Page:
Tomas Høffding of WhoMadeWho is no stranger to the Berlin crowd, but unlike earlier visits, this Friday, (November 5), he’ll be performing on his own as alter ego Bon Homme at the opening night of Fritz Club’s new UNIversal Tellerwäscher night. EXBERLINER caught up with the great Dane to chat about having no one to blame, being a ‘good boy’ and how music is a reflection of the weather. Oh, and EXBERLINER is giving away 5 pairs of tickets: email [email protected] by 10:00 on Friday with “Bon Homme” in the subject line for your chance to get on the guest list.
What’s it like being on your own for the first time?
I’ve been in bands since I was 15 and even though I’ve been lead vocals and playing the bass, there has always been a band to back me up. People have been asking me why I didn’t go solo, but for some reason I haven’t felt the urge until a few years ago. I think I did it as a personal project and not so much to make a whole different kind of music. I guess sometimes you just do things because you feel you have to.
Also with Bon Homme there are no strings attached. WhoMadeWho started out the same way but now it’s so much more. It’s a big machine and we depend on the money to make a living. So I needed Bon Homme to be the place where I could be myself and not feel obliged to tour 100 days a year or produce a hit single to pay my rent. My ambitions are of course still there, but it’s got a different feel to it.
I’ve heard you say that this is the most courageous decision you’ve ever made.
Yes, it really was! But it’s been worth it. I’m originally a bassist, but that has changed with Bon Homme. It’s really electronic, and I’m actually working on a new instrument for myself. I feel a joy practicing that I haven’t felt since I started playing the bass back in high school. Also, it’s been really challenging that I’ve had to deal with the album reviews, both good and bad, on my own. There’s no one else to blame. And then I think I’ve gotten back to a more sensitive expression, whereas WhoMadeWho was more ‘stiff upper lip’ and tongue-in-cheek.
The lyrics seem to be a little deeper in Bon Homme as well.
I did that very deliberately. There’s a part of my music that doesn’t fit in WhoMadeWho. I’m too much of a wimp. I hope that’s what I can get to do with Bon Homme.
How important is experimenting to you?
It’s really important. There are a lot of decent mainstream musicians who just want to make the ‘perfect song’ and don’t care whether they’ve found a new sound or challenged themselves. I, on the other hand, love to work with my expression and the genres. Of course you have to follow your intuition, but working with music in the plain and traditional way just doesn’t turn me on.
WhoMadeWho is what one could call a classic live band. Should people expect the same from Bon Homme?
It’s of course up to someone else to judge, but I think I’ve tried to do something to spice up my live show. I’m actually on my own on stage, which of course I’m not the first to be, but still it’s something new. Somewhere in between of a DJ and a live band. This means I don’t really have that many other artists to lean on compared to for example a classic rock band. I still get inspired though. From a DJ I can learn what it is that makes people go crazy on drugs at four in the morning, and on the other hand I can also try and find out what makes people cry listening to Coldplay. I try to combine those things to find my own niche.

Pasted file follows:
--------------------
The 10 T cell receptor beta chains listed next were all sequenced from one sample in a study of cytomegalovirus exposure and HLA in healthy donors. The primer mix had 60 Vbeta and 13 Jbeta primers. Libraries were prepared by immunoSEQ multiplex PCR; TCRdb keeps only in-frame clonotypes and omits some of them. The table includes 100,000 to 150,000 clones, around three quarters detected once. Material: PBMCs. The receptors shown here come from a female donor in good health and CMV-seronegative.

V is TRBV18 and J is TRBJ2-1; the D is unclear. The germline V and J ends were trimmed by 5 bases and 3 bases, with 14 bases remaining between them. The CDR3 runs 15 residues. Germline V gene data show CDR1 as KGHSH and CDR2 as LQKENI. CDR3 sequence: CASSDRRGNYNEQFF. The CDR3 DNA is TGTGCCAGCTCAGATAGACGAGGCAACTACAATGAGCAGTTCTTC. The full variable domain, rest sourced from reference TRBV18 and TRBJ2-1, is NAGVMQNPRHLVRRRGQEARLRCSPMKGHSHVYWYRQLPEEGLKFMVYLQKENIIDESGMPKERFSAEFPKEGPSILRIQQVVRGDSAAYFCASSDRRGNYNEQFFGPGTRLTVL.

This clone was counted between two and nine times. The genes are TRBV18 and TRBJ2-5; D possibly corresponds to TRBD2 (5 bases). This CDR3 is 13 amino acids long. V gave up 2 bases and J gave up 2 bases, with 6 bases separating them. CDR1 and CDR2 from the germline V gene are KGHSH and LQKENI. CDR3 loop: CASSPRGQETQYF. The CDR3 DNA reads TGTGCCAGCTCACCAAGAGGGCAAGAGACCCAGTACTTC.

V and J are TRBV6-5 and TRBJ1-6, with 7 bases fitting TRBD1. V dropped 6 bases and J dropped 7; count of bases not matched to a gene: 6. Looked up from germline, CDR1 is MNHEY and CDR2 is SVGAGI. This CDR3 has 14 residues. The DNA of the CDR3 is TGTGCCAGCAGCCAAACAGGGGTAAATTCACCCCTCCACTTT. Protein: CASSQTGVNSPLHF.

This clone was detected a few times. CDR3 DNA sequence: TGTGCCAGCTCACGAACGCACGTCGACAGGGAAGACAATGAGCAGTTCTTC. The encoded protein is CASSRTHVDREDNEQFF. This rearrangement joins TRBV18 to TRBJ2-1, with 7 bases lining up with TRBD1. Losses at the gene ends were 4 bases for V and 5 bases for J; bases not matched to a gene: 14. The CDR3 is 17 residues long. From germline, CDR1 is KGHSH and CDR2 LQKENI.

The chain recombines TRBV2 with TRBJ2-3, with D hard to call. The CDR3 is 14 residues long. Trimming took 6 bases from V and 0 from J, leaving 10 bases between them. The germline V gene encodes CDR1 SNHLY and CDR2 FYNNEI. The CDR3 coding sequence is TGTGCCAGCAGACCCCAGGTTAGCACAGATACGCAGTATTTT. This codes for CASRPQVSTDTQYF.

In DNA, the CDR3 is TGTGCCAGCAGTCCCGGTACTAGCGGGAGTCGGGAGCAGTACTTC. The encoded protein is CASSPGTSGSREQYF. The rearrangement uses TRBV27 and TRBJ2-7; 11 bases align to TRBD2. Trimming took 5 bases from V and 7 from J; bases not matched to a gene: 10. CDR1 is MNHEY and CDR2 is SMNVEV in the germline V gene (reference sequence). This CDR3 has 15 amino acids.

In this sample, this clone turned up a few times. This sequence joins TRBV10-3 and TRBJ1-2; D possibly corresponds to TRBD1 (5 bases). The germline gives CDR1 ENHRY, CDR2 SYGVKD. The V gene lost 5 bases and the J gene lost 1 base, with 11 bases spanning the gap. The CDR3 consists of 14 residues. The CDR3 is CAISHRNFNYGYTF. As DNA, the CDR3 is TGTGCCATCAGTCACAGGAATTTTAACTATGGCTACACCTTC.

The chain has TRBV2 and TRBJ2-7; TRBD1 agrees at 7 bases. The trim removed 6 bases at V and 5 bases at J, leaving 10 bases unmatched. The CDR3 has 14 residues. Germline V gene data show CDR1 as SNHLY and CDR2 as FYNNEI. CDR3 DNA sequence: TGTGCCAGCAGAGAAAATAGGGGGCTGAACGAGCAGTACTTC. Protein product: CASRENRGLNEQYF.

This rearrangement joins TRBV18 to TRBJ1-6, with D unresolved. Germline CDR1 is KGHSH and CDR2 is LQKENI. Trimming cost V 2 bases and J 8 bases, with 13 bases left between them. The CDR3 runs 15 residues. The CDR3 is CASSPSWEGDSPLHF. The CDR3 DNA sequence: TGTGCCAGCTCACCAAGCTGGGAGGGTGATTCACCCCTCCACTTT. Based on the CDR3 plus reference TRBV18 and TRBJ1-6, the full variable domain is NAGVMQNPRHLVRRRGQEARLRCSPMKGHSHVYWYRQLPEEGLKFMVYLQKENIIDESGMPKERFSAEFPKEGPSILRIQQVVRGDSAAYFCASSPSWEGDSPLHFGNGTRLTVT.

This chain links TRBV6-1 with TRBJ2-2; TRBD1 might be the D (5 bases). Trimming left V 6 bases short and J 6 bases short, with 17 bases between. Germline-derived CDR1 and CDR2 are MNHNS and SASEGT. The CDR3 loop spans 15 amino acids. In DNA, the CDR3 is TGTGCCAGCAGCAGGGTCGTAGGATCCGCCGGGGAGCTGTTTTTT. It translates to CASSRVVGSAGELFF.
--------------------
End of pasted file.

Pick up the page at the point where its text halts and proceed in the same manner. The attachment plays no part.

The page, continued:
So you don’t need a costume to make it interesting anymore?
Ha ha, no. And I don’t really think we did in WhoMadeWho. It sounds so pretentious, but we always tried to be inventive instead of lagging behind, and although we weren’t the first ones to dress up on stage, we were still an inspiration to some. I always wanted to dress up on stage, even when I was in Garbo [Høffding’s first band]. But because of the mood it didn’t make any sense. You can’t play wimp-rock and dress like a mad man. This time I think I’ve found my own style on stage, but I don’t dress up as such.
WhoMadeWho was a very international Danish band and was probably at least as popular in Germany, for example, as well as other countries. How come?
I think the reason is that we didn’t begin from Denmark and then out. We’ve actually worked our way back to Denmark more or less. We started playing internationally and had to respond to another kind of audience. The Germans love electro and in Southern Europe and South America where the sun is shining they prefer danceable music. I think in Denmark a lot of music describes the feeling you get when you look out the window. It’s very dark and moody.
Your name is French. Are you a Francophile?
I’m not a Francophile in life, but when it comes to music, I got a lot of inspiration from Air and Daft Punk. And then I owe a lot of gratitude to Sebastian Tellier. He has a way of mixing the lyrical vibe with classic electro without getting too depressing. Sexuality is the sort of record that you can listen to at home to get you in a good mood; and not in a ‘yeah yeah let’s go’ kind of way. Also, my name is an indication that I’m totally aware I’m not a dangerous and crazy rock’n’roller. I think I’m more of a good boy, and I like honest declarations, ha ha.